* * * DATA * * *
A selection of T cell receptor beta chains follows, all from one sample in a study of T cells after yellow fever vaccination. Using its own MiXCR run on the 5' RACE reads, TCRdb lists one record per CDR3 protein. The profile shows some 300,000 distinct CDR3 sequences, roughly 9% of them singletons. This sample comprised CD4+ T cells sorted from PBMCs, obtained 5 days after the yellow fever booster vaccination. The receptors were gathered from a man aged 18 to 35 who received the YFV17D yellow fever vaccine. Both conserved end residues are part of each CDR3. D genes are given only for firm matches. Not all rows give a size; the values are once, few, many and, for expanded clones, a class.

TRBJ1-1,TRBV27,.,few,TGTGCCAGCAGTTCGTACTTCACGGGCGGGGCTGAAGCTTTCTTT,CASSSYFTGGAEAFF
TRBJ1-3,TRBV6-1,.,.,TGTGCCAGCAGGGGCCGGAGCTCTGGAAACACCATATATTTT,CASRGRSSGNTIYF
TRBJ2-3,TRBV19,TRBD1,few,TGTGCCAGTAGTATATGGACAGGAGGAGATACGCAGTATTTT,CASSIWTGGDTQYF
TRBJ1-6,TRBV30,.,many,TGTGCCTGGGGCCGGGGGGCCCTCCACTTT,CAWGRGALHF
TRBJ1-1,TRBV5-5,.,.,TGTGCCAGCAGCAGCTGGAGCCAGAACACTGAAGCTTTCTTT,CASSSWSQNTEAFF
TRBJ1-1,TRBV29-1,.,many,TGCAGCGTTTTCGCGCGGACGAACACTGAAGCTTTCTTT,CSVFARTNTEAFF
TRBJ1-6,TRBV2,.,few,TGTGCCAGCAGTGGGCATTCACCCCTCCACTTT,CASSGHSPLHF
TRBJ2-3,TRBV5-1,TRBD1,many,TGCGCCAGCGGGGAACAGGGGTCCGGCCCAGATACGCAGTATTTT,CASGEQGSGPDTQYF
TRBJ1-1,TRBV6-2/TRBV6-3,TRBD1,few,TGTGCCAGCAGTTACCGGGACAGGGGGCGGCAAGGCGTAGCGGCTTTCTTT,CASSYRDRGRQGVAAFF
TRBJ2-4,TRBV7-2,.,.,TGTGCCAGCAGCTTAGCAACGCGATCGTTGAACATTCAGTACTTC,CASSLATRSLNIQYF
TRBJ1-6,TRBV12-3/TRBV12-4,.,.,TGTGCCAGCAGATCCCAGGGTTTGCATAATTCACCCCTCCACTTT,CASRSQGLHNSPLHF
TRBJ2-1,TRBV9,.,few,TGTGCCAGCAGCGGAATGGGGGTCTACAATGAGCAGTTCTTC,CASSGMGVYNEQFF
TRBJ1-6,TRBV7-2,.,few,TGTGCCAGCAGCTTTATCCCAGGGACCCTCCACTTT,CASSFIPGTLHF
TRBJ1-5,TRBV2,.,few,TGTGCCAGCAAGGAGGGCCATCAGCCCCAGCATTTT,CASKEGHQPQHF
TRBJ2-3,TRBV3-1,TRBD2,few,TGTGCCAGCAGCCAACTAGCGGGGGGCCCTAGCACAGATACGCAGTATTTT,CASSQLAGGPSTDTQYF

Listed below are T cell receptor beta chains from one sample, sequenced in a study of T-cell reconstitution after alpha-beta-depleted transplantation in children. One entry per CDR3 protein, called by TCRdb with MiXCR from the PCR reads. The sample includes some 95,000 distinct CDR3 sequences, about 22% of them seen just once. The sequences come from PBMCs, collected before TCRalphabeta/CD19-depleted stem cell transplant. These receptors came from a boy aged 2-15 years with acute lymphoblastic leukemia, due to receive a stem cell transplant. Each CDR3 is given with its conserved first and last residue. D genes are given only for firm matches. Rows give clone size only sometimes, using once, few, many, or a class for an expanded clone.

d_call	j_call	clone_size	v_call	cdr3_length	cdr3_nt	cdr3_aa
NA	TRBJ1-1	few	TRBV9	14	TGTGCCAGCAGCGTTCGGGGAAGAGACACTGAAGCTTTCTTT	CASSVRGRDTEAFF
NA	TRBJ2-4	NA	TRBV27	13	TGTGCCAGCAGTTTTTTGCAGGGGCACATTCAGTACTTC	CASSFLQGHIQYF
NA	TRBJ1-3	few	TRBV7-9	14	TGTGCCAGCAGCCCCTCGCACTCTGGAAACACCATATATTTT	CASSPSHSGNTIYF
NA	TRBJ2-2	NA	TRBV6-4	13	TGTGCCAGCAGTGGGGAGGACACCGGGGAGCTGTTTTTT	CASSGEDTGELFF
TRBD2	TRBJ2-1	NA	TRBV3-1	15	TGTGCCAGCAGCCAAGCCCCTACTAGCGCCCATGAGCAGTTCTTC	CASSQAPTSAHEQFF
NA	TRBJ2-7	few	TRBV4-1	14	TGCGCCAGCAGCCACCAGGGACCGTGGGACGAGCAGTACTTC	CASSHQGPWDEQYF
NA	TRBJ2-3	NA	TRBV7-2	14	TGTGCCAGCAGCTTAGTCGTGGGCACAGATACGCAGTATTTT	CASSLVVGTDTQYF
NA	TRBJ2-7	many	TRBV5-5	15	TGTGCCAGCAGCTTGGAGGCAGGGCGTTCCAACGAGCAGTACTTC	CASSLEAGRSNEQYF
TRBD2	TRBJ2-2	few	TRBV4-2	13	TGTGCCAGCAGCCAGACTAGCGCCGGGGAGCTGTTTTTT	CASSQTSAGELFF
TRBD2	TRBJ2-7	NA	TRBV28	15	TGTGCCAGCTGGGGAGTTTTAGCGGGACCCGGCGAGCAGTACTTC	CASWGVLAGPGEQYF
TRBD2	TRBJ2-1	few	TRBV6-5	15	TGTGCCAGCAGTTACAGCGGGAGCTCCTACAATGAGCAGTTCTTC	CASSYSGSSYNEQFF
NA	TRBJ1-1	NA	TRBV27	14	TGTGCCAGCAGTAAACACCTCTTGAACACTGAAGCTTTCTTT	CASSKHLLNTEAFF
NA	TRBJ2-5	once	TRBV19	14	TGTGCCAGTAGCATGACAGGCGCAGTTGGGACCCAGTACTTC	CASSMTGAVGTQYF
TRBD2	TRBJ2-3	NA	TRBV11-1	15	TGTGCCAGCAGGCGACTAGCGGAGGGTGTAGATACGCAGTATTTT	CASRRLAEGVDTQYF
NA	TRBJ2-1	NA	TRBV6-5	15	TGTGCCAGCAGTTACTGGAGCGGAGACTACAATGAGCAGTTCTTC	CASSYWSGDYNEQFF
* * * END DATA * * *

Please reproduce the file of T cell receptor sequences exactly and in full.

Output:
A selection of T cell receptor beta chains follows, all from one sample in a study of T cells after yellow fever vaccination. Using its own MiXCR run on the 5' RACE reads, TCRdb lists one record per CDR3 protein. The profile shows some 300,000 distinct CDR3 sequences, roughly 9% of them singletons. This sample comprised CD4+ T cells sorted from PBMCs, obtained 5 days after the yellow fever booster vaccination. The receptors were gathered from a man aged 18 to 35 who received the YFV17D yellow fever vaccine. Both conserved end residues are part of each CDR3. D genes are given only for firm matches. Not all rows give a size; the values are once, few, many and, for expanded clones, a class.

TRBJ1-1,TRBV27,.,few,TGTGCCAGCAGTTCGTACTTCACGGGCGGGGCTGAAGCTTTCTTT,CASSSYFTGGAEAFF
TRBJ1-3,TRBV6-1,.,.,TGTGCCAGCAGGGGCCGGAGCTCTGGAAACACCATATATTTT,CASRGRSSGNTIYF
TRBJ2-3,TRBV19,TRBD1,few,TGTGCCAGTAGTATATGGACAGGAGGAGATACGCAGTATTTT,CASSIWTGGDTQYF
TRBJ1-6,TRBV30,.,many,TGTGCCTGGGGCCGGGGGGCCCTCCACTTT,CAWGRGALHF
TRBJ1-1,TRBV5-5,.,.,TGTGCCAGCAGCAGCTGGAGCCAGAACACTGAAGCTTTCTTT,CASSSWSQNTEAFF
TRBJ1-1,TRBV29-1,.,many,TGCAGCGTTTTCGCGCGGACGAACACTGAAGCTTTCTTT,CSVFARTNTEAFF
TRBJ1-6,TRBV2,.,few,TGTGCCAGCAGTGGGCATTCACCCCTCCACTTT,CASSGHSPLHF
TRBJ2-3,TRBV5-1,TRBD1,many,TGCGCCAGCGGGGAACAGGGGTCCGGCCCAGATACGCAGTATTTT,CASGEQGSGPDTQYF
TRBJ1-1,TRBV6-2/TRBV6-3,TRBD1,few,TGTGCCAGCAGTTACCGGGACAGGGGGCGGCAAGGCGTAGCGGCTTTCTTT,CASSYRDRGRQGVAAFF
TRBJ2-4,TRBV7-2,.,.,TGTGCCAGCAGCTTAGCAACGCGATCGTTGAACATTCAGTACTTC,CASSLATRSLNIQYF
TRBJ1-6,TRBV12-3/TRBV12-4,.,.,TGTGCCAGCAGATCCCAGGGTTTGCATAATTCACCCCTCCACTTT,CASRSQGLHNSPLHF
TRBJ2-1,TRBV9,.,few,TGTGCCAGCAGCGGAATGGGGGTCTACAATGAGCAGTTCTTC,CASSGMGVYNEQFF
TRBJ1-6,TRBV7-2,.,few,TGTGCCAGCAGCTTTATCCCAGGGACCCTCCACTTT,CASSFIPGTLHF
TRBJ1-5,TRBV2,.,few,TGTGCCAGCAAGGAGGGCCATCAGCCCCAGCATTTT,CASKEGHQPQHF
TRBJ2-3,TRBV3-1,TRBD2,few,TGTGCCAGCAGCCAACTAGCGGGGGGCCCTAGCACAGATACGCAGTATTTT,CASSQLAGGPSTDTQYF

Listed below are T cell receptor beta chains from one sample, sequenced in a study of T-cell reconstitution after alpha-beta-depleted transplantation in children. One entry per CDR3 protein, called by TCRdb with MiXCR from the PCR reads. The sample includes some 95,000 distinct CDR3 sequences, about 22% of them seen just once. The sequences come from PBMCs, collected before TCRalphabeta/CD19-depleted stem cell transplant. These receptors came from a boy aged 2-15 years with acute lymphoblastic leukemia, due to receive a stem cell transplant. Each CDR3 is given with its conserved first and last residue. D genes are given only for firm matches. Rows give clone size only sometimes, using once, few, many, or a class for an expanded clone.

d_call	j_call	clone_size	v_call	cdr3_length	cdr3_nt	cdr3_aa
NA	TRBJ1-1	few	TRBV9	14	TGTGCCAGCAGCGTTCGGGGAAGAGACACTGAAGCTTTCTTT	CASSVRGRDTEAFF
NA	TRBJ2-4	NA	TRBV27	13	TGTGCCAGCAGTTTTTTGCAGGGGCACATTCAGTACTTC	CASSFLQGHIQYF
NA	TRBJ1-3	few	TRBV7-9	14	TGTGCCAGCAGCCCCTCGCACTCTGGAAACACCATATATTTT	CASSPSHSGNTIYF
NA	TRBJ2-2	NA	TRBV6-4	13	TGTGCCAGCAGTGGGGAGGACACCGGGGAGCTGTTTTTT	CASSGEDTGELFF
TRBD2	TRBJ2-1	NA	TRBV3-1	15	TGTGCCAGCAGCCAAGCCCCTACTAGCGCCCATGAGCAGTTCTTC	CASSQAPTSAHEQFF
NA	TRBJ2-7	few	TRBV4-1	14	TGCGCCAGCAGCCACCAGGGACCGTGGGACGAGCAGTACTTC	CASSHQGPWDEQYF
NA	TRBJ2-3	NA	TRBV7-2	14	TGTGCCAGCAGCTTAGTCGTGGGCACAGATACGCAGTATTTT	CASSLVVGTDTQYF
NA	TRBJ2-7	many	TRBV5-5	15	TGTGCCAGCAGCTTGGAGGCAGGGCGTTCCAACGAGCAGTACTTC	CASSLEAGRSNEQYF
TRBD2	TRBJ2-2	few	TRBV4-2	13	TGTGCCAGCAGCCAGACTAGCGCCGGGGAGCTGTTTTTT	CASSQTSAGELFF
TRBD2	TRBJ2-7	NA	TRBV28	15	TGTGCCAGCTGGGGAGTTTTAGCGGGACCCGGCGAGCAGTACTTC	CASWGVLAGPGEQYF
TRBD2	TRBJ2-1	few	TRBV6-5	15	TGTGCCAGCAGTTACAGCGGGAGCTCCTACAATGAGCAGTTCTTC	CASSYSGSSYNEQFF
NA	TRBJ1-1	NA	TRBV27	14	TGTGCCAGCAGTAAACACCTCTTGAACACTGAAGCTTTCTTT	CASSKHLLNTEAFF
NA	TRBJ2-5	once	TRBV19	14	TGTGCCAGTAGCATGACAGGCGCAGTTGGGACCCAGTACTTC	CASSMTGAVGTQYF
TRBD2	TRBJ2-3	NA	TRBV11-1	15	TGTGCCAGCAGGCGACTAGCGGAGGGTGTAGATACGCAGTATTTT	CASRRLAEGVDTQYF
NA	TRBJ2-1	NA	TRBV6-5	15	TGTGCCAGCAGTTACTGGAGCGGAGACTACAATGAGCAGTTCTTC	CASSYWSGDYNEQFF